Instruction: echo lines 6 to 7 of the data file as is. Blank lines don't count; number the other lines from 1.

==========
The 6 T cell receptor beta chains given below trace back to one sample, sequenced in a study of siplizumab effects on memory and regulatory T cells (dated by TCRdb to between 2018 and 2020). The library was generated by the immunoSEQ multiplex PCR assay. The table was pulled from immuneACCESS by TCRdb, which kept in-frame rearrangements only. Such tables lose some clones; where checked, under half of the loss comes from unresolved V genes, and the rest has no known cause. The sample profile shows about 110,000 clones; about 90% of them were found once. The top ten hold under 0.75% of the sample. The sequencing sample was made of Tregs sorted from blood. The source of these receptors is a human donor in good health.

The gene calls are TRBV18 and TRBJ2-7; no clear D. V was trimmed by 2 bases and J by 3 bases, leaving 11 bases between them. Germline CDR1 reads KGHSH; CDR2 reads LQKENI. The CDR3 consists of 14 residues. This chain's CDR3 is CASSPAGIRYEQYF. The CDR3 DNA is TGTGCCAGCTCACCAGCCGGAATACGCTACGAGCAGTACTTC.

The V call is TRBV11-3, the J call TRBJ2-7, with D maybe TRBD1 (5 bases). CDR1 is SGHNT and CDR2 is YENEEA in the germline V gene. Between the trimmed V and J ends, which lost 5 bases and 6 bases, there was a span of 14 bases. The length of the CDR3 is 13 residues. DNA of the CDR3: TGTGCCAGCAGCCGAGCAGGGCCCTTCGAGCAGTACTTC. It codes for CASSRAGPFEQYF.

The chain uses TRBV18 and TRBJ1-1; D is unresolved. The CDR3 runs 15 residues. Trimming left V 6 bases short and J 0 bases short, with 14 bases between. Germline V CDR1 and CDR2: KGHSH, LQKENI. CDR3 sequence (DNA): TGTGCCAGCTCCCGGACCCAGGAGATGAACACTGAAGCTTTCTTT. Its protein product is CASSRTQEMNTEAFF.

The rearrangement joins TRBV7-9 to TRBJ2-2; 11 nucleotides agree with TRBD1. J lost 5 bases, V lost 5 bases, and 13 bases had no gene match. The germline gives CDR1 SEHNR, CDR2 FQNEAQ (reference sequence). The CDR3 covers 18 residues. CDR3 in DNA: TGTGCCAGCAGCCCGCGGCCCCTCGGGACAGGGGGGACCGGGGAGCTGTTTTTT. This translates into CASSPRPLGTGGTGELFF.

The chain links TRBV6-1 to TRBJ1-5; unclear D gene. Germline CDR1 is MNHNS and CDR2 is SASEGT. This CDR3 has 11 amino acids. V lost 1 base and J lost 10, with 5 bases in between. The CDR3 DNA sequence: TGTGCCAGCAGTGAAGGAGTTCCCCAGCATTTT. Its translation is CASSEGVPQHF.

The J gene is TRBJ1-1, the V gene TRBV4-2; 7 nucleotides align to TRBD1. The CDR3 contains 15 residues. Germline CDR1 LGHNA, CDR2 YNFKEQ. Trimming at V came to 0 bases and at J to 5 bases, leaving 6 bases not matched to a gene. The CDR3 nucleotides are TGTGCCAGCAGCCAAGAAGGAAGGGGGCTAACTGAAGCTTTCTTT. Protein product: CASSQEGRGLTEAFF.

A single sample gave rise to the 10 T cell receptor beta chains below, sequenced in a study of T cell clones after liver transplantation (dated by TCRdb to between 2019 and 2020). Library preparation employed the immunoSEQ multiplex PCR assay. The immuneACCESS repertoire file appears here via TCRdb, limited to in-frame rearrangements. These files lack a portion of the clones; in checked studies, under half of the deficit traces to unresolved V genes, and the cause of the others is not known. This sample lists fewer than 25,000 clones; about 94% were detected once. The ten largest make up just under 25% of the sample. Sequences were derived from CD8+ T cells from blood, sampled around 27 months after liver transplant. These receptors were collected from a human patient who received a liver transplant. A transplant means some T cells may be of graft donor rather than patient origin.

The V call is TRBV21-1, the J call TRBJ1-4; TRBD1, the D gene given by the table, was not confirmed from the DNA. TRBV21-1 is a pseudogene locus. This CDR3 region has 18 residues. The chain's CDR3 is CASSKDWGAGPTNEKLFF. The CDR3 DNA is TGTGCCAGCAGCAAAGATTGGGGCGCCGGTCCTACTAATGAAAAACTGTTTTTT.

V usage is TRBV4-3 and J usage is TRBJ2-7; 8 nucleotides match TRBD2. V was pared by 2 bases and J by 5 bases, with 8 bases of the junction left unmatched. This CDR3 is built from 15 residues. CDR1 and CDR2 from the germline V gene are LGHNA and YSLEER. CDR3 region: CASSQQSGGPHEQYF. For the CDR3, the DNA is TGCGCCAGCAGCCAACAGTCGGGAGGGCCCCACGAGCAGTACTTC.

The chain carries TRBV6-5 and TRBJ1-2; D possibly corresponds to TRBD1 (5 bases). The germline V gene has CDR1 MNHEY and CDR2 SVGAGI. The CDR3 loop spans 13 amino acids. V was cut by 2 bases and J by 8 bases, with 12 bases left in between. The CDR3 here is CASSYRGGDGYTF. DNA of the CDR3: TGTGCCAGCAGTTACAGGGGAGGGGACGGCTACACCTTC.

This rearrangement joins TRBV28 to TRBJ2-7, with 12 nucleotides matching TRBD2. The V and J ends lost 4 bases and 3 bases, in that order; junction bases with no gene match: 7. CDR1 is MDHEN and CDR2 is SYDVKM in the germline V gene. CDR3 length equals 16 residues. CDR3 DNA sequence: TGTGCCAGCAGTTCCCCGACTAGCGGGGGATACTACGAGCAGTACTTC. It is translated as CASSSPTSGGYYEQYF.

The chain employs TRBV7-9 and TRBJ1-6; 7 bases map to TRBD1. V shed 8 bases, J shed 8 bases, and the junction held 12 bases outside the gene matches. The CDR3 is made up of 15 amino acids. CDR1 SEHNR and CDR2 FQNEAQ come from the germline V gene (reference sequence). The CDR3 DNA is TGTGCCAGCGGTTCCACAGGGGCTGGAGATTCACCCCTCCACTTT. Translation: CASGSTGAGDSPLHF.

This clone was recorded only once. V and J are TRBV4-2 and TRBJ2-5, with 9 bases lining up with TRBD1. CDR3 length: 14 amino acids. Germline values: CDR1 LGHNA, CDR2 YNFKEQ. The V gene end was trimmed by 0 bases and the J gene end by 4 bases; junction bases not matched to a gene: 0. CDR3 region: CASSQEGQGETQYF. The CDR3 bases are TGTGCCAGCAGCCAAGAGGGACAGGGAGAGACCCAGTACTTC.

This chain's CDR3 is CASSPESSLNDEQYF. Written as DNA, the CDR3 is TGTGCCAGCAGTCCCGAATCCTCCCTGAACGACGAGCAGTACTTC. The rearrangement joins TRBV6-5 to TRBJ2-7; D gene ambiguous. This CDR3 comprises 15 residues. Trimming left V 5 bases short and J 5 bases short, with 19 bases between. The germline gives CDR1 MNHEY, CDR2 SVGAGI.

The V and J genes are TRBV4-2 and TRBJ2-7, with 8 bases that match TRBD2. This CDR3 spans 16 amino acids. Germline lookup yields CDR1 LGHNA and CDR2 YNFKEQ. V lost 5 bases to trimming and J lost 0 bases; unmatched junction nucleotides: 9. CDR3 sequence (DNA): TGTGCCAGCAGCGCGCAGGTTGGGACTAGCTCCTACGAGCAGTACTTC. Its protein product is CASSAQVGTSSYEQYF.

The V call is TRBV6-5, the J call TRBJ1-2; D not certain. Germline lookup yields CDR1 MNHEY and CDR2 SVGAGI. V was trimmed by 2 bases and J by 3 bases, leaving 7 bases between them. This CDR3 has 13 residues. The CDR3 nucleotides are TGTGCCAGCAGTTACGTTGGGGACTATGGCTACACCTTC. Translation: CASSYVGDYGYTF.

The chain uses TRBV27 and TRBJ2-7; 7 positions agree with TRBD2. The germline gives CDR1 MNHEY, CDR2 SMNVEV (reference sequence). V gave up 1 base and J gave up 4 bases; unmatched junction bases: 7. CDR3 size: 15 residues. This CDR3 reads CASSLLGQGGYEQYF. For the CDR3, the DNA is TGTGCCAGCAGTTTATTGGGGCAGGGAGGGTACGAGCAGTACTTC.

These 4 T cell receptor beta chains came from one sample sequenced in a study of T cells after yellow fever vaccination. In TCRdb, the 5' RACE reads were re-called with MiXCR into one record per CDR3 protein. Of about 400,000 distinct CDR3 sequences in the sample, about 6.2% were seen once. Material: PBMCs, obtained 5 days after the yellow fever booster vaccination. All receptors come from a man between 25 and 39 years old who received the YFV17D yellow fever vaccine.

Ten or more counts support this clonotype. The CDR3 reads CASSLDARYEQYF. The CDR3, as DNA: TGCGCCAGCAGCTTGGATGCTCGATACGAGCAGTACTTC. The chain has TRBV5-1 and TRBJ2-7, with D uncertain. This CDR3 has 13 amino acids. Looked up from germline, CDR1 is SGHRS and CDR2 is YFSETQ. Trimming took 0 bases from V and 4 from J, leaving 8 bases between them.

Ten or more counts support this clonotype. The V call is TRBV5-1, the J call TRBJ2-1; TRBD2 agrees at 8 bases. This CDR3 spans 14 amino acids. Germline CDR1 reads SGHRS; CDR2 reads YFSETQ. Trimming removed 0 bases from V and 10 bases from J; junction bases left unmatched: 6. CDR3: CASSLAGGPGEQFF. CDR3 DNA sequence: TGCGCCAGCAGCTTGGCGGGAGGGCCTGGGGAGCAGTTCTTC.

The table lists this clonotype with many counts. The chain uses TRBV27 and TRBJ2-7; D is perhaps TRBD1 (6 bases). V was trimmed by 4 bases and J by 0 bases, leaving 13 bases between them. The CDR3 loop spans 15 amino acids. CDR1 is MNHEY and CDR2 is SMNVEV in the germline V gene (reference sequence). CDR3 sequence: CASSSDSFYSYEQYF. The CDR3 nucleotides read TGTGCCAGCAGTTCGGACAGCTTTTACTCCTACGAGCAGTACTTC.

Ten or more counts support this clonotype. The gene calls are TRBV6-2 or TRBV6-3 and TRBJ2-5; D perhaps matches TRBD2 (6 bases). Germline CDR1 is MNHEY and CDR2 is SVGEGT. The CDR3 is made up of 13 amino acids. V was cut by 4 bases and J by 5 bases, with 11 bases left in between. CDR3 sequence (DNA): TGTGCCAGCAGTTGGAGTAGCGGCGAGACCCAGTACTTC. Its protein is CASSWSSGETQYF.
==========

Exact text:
The chain links TRBV6-1 to TRBJ1-5; unclear D gene. Germline CDR1 is MNHNS and CDR2 is SASEGT. This CDR3 has 11 amino acids. V lost 1 base and J lost 10, with 5 bases in between. The CDR3 DNA sequence: TGTGCCAGCAGTGAAGGAGTTCCCCAGCATTTT. Its translation is CASSEGVPQHF.

The J gene is TRBJ1-1, the V gene TRBV4-2; 7 nucleotides align to TRBD1. The CDR3 contains 15 residues. Germline CDR1 LGHNA, CDR2 YNFKEQ. Trimming at V came to 0 bases and at J to 5 bases, leaving 6 bases not matched to a gene. The CDR3 nucleotides are TGTGCCAGCAGCCAAGAAGGAAGGGGGCTAACTGAAGCTTTCTTT. Protein product: CASSQEGRGLTEAFF.